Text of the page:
“It turns out that the process of working toward a goal, participating in a valued and challenging activity, is as important to well-being as its attainment.”
– Sonja Lyubomirsky in “The How of Happiness: A New Approach to Getting the Life You Want”
Listen Like You Mean It
“Our relationships and how happy we are in our relationships has a powerful influence on our health,” says professor of psychiatry and Harvard researcher, Robert Waldinger.
So what can we do to better our relationships, and therefore our own health? One strategy is active listening.
Research agrees that active listening makes interactions better. It encourages us to really pay attention to what the other person is saying, and makes them feel more engaged and understood.
To listen actively:
- Make eye contact
- Reflect back and/or summarize what the person says
- Ask questions
- Use non-verbal feedback like leaning in and mirroring
- Try to listen without judgment and without interrupting
Keen to give it a shot? Try following this simple active listening activity which steps through it in a bit more detail. Don’t forget that you can use active listening with family members, colleagues, romantic partners, and pretty much anyone else you talk to!
Create A Wind-Down Routine
Want to have a restful night of sleep and wake up fully charged and ready to boss another day? Then get yourself an evening wind-down routine, stat.
“It’s a process where we intentionally put aside the events and worries from the day so they don’t get in the way of our having a restful night, something that’s essential to optimal brain restoration and functioning, memory, and learning,” says Psychology Today.
What to include in your routine? Anything that relaxes you and clears your mind. Here are some ideas:
- Take a warm bath
- Do some light reading
- Do some meditation, breathing exercises, or gentle stretches
- Listen to calming music
- Spend a few minutes preparing for the following day so you feel organized and ready to go (lay out gym clothes, tidy workspace, check schedule, etc.)
- Fill in the “End of Day Review” section of your Panda Planner as a way to reflect and end the day with a positive focus.
One thing you absolutely shouldn’t include in your wind-down ritual? Tech. Yep – sorry to say, but gadgets are not good for sleep.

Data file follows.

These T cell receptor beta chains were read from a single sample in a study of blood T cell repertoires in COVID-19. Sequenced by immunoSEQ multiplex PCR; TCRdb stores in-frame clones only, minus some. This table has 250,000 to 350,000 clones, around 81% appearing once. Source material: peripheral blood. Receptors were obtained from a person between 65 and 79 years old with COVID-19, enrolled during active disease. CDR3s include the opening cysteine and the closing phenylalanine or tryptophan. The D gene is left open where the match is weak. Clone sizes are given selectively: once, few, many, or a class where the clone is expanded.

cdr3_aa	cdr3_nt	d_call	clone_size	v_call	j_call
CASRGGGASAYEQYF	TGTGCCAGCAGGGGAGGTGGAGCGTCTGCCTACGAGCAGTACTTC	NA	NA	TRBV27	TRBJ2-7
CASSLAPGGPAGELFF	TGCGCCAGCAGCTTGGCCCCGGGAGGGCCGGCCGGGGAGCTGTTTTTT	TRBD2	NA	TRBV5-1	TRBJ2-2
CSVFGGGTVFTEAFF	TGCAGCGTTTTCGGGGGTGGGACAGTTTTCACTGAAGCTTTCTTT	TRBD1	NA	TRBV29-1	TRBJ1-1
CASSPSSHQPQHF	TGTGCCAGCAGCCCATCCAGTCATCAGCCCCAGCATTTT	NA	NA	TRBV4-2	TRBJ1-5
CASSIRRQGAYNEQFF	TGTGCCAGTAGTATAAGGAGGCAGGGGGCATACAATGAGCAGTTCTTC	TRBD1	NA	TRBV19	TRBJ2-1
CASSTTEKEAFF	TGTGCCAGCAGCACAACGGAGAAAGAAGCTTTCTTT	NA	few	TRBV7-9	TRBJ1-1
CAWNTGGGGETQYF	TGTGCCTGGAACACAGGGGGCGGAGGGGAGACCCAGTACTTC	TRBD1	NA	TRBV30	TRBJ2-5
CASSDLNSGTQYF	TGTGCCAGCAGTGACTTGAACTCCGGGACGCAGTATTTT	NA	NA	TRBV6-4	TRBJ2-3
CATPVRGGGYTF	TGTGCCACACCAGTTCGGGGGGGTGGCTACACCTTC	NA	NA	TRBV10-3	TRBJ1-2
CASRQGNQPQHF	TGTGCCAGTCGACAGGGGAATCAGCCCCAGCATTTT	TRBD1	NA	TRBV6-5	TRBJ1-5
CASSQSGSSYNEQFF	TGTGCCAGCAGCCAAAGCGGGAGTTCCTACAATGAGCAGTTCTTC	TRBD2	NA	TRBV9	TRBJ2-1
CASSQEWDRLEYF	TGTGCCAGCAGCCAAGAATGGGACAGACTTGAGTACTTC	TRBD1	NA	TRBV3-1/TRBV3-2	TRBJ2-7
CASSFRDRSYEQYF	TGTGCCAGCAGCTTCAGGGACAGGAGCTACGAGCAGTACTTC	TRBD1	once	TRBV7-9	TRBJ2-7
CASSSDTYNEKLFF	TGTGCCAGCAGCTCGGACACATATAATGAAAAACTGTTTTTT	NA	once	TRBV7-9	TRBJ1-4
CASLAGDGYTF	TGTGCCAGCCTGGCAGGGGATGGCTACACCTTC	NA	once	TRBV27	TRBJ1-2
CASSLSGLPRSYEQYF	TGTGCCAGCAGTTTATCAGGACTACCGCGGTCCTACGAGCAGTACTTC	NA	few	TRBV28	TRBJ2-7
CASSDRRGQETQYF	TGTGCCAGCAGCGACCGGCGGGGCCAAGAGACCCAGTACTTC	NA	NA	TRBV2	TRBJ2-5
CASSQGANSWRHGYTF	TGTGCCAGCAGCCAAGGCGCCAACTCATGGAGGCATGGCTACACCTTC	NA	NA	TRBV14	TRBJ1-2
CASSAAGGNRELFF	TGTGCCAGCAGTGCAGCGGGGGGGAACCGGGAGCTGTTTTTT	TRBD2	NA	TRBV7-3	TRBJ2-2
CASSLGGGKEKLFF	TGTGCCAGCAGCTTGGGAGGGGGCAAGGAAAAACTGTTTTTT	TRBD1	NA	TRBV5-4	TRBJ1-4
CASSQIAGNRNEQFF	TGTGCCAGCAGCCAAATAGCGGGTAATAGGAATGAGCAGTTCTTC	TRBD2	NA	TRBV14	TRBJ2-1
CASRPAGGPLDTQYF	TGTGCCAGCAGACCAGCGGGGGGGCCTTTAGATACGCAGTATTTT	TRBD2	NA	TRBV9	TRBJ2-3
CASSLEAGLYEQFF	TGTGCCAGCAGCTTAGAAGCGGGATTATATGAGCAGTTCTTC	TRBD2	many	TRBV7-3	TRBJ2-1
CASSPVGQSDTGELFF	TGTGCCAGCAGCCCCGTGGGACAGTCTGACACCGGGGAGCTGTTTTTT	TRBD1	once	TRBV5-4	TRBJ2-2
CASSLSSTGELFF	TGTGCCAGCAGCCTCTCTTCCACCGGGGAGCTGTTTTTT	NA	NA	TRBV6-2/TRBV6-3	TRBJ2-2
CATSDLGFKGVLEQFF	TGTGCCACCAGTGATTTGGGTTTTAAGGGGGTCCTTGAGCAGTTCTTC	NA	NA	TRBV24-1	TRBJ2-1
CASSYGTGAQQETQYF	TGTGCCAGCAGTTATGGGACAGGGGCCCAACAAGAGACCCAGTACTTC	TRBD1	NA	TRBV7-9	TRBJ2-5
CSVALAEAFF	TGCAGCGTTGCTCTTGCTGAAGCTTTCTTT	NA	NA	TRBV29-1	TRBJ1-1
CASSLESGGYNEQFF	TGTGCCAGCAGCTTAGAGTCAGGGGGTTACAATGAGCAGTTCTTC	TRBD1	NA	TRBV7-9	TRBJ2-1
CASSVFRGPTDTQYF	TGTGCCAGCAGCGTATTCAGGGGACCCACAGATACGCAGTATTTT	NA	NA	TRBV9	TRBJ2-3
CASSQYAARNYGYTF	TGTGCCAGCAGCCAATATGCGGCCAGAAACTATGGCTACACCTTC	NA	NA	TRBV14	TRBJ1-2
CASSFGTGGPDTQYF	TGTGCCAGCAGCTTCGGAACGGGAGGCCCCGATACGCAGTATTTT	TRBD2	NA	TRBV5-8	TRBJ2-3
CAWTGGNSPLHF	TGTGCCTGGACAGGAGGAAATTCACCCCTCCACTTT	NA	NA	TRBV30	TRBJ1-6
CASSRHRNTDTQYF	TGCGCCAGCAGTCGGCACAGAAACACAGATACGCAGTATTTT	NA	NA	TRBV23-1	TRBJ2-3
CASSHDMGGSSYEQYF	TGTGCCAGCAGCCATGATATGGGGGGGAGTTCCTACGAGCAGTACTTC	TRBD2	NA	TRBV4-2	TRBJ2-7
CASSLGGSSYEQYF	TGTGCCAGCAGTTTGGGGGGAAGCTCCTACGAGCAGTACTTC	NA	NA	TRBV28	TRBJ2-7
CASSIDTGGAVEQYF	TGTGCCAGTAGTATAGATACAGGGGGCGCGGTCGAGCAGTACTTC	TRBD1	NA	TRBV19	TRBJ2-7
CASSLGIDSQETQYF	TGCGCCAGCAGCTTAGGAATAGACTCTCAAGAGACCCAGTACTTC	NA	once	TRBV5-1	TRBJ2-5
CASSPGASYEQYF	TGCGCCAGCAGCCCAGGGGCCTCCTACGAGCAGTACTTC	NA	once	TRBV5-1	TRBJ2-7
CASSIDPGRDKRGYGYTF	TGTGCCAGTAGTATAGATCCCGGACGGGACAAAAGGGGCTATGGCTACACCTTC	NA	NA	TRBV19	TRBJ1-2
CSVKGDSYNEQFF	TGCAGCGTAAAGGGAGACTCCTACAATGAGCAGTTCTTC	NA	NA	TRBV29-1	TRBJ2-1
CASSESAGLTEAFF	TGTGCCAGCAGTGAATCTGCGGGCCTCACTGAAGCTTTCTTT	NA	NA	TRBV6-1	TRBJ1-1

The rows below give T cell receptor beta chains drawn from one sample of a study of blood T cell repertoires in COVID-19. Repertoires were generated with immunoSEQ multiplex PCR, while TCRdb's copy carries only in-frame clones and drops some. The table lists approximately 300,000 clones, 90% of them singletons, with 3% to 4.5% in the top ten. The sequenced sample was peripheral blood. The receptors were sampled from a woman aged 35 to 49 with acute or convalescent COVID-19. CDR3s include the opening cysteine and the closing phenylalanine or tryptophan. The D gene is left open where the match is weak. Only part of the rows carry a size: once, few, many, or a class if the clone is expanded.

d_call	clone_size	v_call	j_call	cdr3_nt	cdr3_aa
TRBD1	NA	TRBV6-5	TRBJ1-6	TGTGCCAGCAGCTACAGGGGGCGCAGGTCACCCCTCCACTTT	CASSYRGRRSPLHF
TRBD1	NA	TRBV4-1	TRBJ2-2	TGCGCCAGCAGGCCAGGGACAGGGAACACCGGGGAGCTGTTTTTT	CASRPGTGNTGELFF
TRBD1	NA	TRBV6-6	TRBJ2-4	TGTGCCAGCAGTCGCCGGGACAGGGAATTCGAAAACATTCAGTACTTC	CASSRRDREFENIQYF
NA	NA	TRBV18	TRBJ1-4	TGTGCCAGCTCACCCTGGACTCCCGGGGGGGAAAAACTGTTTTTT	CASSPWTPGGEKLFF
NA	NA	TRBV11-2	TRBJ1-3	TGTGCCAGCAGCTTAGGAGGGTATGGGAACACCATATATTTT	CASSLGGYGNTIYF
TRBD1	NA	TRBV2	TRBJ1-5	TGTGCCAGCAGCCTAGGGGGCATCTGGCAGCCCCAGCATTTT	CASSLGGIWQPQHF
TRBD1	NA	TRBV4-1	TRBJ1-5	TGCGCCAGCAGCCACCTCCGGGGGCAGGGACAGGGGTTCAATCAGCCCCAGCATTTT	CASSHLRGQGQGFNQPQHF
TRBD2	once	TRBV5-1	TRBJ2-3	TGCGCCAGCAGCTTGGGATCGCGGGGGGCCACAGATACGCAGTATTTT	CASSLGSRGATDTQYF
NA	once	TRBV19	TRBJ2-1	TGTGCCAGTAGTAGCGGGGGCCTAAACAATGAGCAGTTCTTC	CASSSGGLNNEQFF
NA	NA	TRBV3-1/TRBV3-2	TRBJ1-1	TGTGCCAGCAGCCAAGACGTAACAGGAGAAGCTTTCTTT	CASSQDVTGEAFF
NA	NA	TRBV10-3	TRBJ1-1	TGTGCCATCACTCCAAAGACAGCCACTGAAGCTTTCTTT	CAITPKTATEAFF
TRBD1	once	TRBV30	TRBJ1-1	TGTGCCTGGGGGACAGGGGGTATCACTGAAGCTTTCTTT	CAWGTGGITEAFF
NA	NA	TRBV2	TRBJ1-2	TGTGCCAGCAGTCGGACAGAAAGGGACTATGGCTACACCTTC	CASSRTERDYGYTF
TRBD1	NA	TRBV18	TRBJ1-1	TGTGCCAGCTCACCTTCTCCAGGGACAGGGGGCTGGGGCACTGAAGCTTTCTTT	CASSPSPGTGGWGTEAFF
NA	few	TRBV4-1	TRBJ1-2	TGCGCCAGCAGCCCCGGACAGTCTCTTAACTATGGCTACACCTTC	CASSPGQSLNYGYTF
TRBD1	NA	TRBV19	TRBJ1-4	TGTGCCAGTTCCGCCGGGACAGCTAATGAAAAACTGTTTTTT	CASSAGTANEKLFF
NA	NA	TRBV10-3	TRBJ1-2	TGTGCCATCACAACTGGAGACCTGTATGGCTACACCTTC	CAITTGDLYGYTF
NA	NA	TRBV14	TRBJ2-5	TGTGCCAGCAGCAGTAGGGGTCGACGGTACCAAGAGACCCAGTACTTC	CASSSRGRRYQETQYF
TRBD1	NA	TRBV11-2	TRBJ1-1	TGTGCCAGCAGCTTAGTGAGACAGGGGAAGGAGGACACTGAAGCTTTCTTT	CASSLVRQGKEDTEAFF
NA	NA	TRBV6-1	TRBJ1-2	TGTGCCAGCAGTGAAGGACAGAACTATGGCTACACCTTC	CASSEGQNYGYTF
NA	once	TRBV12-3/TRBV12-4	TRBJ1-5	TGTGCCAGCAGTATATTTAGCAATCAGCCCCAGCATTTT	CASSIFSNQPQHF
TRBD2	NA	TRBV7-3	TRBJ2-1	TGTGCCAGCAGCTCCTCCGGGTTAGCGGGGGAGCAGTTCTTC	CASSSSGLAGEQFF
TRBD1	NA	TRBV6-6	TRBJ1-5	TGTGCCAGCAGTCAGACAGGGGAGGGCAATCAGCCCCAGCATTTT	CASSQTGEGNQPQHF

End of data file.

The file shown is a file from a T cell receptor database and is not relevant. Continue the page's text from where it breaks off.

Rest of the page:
Do you have an evening wind-down routine?
Whitney Wolfe Herd, Entrepreneur
You can find Whitney Wolfe Herd, founder and CEO of (wildly successful) dating app Bumble, at number 39 on Forbes’ list of America's richest self-made women. Here’s how she starts her day:
- Wakes up between 6 and 7 am, then takes her dog out for a walk.
- Checks emails or hops on calls with Bumble’s London office (who are 6 hours ahead)
- Tries to fit in 30 minutes of exercise. “I think it’s important to be active even if it’s only for 30 minutes.”
- Makes a smoothie for breakfast using organic romaine, spinach, and blueberries.
- Fits in some more calls while she gets ready to go to the office.
Why it works:
- Walking + pet ownership is all the good things. Owning a dog has both physical and psychological benefits and walking is excellent for health.
- Having to jump straight onto emails and calls may not seem ideal, but the key here is that Whitney has created her routine around her unique work situation. At a time when so many people are working remotely, building your routine around your schedule is key.
- Strength training has incredible benefits for physical and mental health. Whitney says she tries “to alternate each day between legs, arms, and abs”.
There’s a never-ending debate in fitness circles around the benefits of split training (alternating muscle groups, like Whitney does) versus full-body training. Split training is great for giving muscles time to rest between sessions – though full-body training also has a raft of benefits.
The bottom line? As this 2020 study found, either option is going to do you good. The most important thing you can do when it comes to exercise..? Show up!
How’s your workout routine looking?